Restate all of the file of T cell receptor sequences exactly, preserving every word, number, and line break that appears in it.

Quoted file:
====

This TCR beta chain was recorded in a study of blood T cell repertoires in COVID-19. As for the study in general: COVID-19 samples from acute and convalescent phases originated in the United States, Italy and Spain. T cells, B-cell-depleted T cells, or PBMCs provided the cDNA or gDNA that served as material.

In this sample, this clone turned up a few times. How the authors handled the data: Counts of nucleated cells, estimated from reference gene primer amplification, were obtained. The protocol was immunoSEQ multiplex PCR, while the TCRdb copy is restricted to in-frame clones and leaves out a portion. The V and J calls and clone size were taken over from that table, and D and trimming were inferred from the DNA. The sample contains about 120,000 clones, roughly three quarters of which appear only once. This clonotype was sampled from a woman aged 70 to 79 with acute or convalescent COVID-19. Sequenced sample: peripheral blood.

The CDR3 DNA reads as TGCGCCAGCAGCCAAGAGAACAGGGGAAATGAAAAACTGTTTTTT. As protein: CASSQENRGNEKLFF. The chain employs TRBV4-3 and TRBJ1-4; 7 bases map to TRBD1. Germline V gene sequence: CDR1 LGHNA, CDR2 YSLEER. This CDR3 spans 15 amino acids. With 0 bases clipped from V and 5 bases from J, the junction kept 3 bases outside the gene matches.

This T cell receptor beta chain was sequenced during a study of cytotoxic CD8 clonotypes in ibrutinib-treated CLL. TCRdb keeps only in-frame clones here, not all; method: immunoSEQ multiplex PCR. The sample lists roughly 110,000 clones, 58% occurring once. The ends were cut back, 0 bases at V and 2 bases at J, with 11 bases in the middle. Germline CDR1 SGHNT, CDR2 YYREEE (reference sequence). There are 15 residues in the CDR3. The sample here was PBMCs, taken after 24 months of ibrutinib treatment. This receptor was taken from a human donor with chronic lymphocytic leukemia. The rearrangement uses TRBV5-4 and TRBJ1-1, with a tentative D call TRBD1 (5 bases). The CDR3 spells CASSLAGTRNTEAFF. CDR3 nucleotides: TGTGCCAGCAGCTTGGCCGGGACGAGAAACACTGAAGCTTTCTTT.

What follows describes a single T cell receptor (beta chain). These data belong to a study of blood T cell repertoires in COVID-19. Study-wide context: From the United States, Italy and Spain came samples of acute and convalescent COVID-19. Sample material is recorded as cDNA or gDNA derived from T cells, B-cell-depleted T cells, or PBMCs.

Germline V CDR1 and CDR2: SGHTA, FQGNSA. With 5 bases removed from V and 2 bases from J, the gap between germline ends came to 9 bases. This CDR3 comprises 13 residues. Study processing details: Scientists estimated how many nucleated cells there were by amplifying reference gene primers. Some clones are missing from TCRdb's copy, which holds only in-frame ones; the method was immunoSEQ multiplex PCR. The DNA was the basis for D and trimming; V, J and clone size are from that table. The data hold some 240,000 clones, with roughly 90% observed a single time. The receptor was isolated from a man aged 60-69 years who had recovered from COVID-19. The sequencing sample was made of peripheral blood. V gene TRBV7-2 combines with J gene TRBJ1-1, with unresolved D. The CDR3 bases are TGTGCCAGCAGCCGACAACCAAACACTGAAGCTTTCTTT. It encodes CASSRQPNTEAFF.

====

This TCR beta chain was recorded in a study of blood T cell repertoires in COVID-19. As for the study in general: COVID-19 samples from acute and convalescent phases originated in the United States, Italy and Spain. T cells, B-cell-depleted T cells, or PBMCs provided the cDNA or gDNA that served as material.

In this sample, this clone turned up a few times. How the authors handled the data: Counts of nucleated cells, estimated from reference gene primer amplification, were obtained. The protocol was immunoSEQ multiplex PCR, while the TCRdb copy is restricted to in-frame clones and leaves out a portion. The V and J calls and clone size were taken over from that table, and D and trimming were inferred from the DNA. The sample contains about 120,000 clones, roughly three quarters of which appear only once. This clonotype was sampled from a woman aged 70 to 79 with acute or convalescent COVID-19. Sequenced sample: peripheral blood.

The CDR3 DNA reads as TGCGCCAGCAGCCAAGAGAACAGGGGAAATGAAAAACTGTTTTTT. As protein: CASSQENRGNEKLFF. The chain employs TRBV4-3 and TRBJ1-4; 7 bases map to TRBD1. Germline V gene sequence: CDR1 LGHNA, CDR2 YSLEER. This CDR3 spans 15 amino acids. With 0 bases clipped from V and 5 bases from J, the junction kept 3 bases outside the gene matches.

This T cell receptor beta chain was sequenced during a study of cytotoxic CD8 clonotypes in ibrutinib-treated CLL. TCRdb keeps only in-frame clones here, not all; method: immunoSEQ multiplex PCR. The sample lists roughly 110,000 clones, 58% occurring once. The ends were cut back, 0 bases at V and 2 bases at J, with 11 bases in the middle. Germline CDR1 SGHNT, CDR2 YYREEE (reference sequence). There are 15 residues in the CDR3. The sample here was PBMCs, taken after 24 months of ibrutinib treatment. This receptor was taken from a human donor with chronic lymphocytic leukemia. The rearrangement uses TRBV5-4 and TRBJ1-1, with a tentative D call TRBD1 (5 bases). The CDR3 spells CASSLAGTRNTEAFF. CDR3 nucleotides: TGTGCCAGCAGCTTGGCCGGGACGAGAAACACTGAAGCTTTCTTT.

What follows describes a single T cell receptor (beta chain). These data belong to a study of blood T cell repertoires in COVID-19. Study-wide context: From the United States, Italy and Spain came samples of acute and convalescent COVID-19. Sample material is recorded as cDNA or gDNA derived from T cells, B-cell-depleted T cells, or PBMCs.

Germline V CDR1 and CDR2: SGHTA, FQGNSA. With 5 bases removed from V and 2 bases from J, the gap between germline ends came to 9 bases. This CDR3 comprises 13 residues. Study processing details: Scientists estimated how many nucleated cells there were by amplifying reference gene primers. Some clones are missing from TCRdb's copy, which holds only in-frame ones; the method was immunoSEQ multiplex PCR. The DNA was the basis for D and trimming; V, J and clone size are from that table. The data hold some 240,000 clones, with roughly 90% observed a single time. The receptor was isolated from a man aged 60-69 years who had recovered from COVID-19. The sequencing sample was made of peripheral blood. V gene TRBV7-2 combines with J gene TRBJ1-1, with unresolved D. The CDR3 bases are TGTGCCAGCAGCCGACAACCAAACACTGAAGCTTTCTTT. It encodes CASSRQPNTEAFF.